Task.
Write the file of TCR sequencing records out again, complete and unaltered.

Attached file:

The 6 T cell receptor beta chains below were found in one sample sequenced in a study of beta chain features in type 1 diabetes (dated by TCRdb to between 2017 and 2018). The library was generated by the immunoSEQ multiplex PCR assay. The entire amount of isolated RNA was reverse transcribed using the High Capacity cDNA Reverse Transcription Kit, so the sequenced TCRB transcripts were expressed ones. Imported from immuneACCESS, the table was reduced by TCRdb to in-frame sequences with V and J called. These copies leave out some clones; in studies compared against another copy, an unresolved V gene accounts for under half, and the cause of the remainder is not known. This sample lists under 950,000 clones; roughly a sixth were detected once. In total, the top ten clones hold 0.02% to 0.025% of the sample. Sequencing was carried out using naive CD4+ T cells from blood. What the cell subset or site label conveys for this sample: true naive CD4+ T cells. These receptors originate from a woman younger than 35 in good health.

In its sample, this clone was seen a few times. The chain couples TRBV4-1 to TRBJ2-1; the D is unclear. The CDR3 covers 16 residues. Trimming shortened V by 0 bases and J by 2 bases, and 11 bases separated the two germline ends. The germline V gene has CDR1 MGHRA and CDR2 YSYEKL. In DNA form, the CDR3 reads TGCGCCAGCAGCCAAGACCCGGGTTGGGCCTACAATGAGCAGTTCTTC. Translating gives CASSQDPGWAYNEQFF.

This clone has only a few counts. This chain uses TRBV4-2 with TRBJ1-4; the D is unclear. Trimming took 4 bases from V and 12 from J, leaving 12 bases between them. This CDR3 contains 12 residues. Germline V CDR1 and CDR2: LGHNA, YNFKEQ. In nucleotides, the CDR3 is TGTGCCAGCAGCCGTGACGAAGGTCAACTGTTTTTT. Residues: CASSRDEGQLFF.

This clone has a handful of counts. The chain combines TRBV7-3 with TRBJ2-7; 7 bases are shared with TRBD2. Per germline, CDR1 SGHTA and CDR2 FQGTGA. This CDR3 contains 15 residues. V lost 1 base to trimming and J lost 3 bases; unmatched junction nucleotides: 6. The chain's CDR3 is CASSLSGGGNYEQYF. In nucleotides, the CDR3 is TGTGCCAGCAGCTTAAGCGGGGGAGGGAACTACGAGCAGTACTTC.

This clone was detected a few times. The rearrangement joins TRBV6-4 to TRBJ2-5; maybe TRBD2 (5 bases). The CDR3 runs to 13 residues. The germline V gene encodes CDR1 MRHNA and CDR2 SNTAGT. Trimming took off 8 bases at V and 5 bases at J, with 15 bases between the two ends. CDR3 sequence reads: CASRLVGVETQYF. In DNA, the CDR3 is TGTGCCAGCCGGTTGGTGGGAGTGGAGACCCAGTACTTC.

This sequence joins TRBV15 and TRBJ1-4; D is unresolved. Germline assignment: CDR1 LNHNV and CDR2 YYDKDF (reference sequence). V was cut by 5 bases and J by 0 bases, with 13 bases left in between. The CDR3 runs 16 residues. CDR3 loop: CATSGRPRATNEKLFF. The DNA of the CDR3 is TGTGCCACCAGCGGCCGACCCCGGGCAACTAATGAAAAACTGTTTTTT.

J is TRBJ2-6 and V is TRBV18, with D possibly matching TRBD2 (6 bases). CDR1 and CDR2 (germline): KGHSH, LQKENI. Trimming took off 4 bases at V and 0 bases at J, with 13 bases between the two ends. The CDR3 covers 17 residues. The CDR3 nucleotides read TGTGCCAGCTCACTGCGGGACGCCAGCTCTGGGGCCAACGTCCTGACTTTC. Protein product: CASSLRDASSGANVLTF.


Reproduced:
The 6 T cell receptor beta chains below were found in one sample sequenced in a study of beta chain features in type 1 diabetes (dated by TCRdb to between 2017 and 2018). The library was generated by the immunoSEQ multiplex PCR assay. The entire amount of isolated RNA was reverse transcribed using the High Capacity cDNA Reverse Transcription Kit, so the sequenced TCRB transcripts were expressed ones. Imported from immuneACCESS, the table was reduced by TCRdb to in-frame sequences with V and J called. These copies leave out some clones; in studies compared against another copy, an unresolved V gene accounts for under half, and the cause of the remainder is not known. This sample lists under 950,000 clones; roughly a sixth were detected once. In total, the top ten clones hold 0.02% to 0.025% of the sample. Sequencing was carried out using naive CD4+ T cells from blood. What the cell subset or site label conveys for this sample: true naive CD4+ T cells. These receptors originate from a woman younger than 35 in good health.

In its sample, this clone was seen a few times. The chain couples TRBV4-1 to TRBJ2-1; the D is unclear. The CDR3 covers 16 residues. Trimming shortened V by 0 bases and J by 2 bases, and 11 bases separated the two germline ends. The germline V gene has CDR1 MGHRA and CDR2 YSYEKL. In DNA form, the CDR3 reads TGCGCCAGCAGCCAAGACCCGGGTTGGGCCTACAATGAGCAGTTCTTC. Translating gives CASSQDPGWAYNEQFF.

This clone has only a few counts. This chain uses TRBV4-2 with TRBJ1-4; the D is unclear. Trimming took 4 bases from V and 12 from J, leaving 12 bases between them. This CDR3 contains 12 residues. Germline V CDR1 and CDR2: LGHNA, YNFKEQ. In nucleotides, the CDR3 is TGTGCCAGCAGCCGTGACGAAGGTCAACTGTTTTTT. Residues: CASSRDEGQLFF.

This clone has a handful of counts. The chain combines TRBV7-3 with TRBJ2-7; 7 bases are shared with TRBD2. Per germline, CDR1 SGHTA and CDR2 FQGTGA. This CDR3 contains 15 residues. V lost 1 base to trimming and J lost 3 bases; unmatched junction nucleotides: 6. The chain's CDR3 is CASSLSGGGNYEQYF. In nucleotides, the CDR3 is TGTGCCAGCAGCTTAAGCGGGGGAGGGAACTACGAGCAGTACTTC.

This clone was detected a few times. The rearrangement joins TRBV6-4 to TRBJ2-5; maybe TRBD2 (5 bases). The CDR3 runs to 13 residues. The germline V gene encodes CDR1 MRHNA and CDR2 SNTAGT. Trimming took off 8 bases at V and 5 bases at J, with 15 bases between the two ends. CDR3 sequence reads: CASRLVGVETQYF. In DNA, the CDR3 is TGTGCCAGCCGGTTGGTGGGAGTGGAGACCCAGTACTTC.

This sequence joins TRBV15 and TRBJ1-4; D is unresolved. Germline assignment: CDR1 LNHNV and CDR2 YYDKDF (reference sequence). V was cut by 5 bases and J by 0 bases, with 13 bases left in between. The CDR3 runs 16 residues. CDR3 loop: CATSGRPRATNEKLFF. The DNA of the CDR3 is TGTGCCACCAGCGGCCGACCCCGGGCAACTAATGAAAAACTGTTTTTT.

J is TRBJ2-6 and V is TRBV18, with D possibly matching TRBD2 (6 bases). CDR1 and CDR2 (germline): KGHSH, LQKENI. Trimming took off 4 bases at V and 0 bases at J, with 13 bases between the two ends. The CDR3 covers 17 residues. The CDR3 nucleotides read TGTGCCAGCTCACTGCGGGACGCCAGCTCTGGGGCCAACGTCCTGACTTTC. Protein product: CASSLRDASSGANVLTF.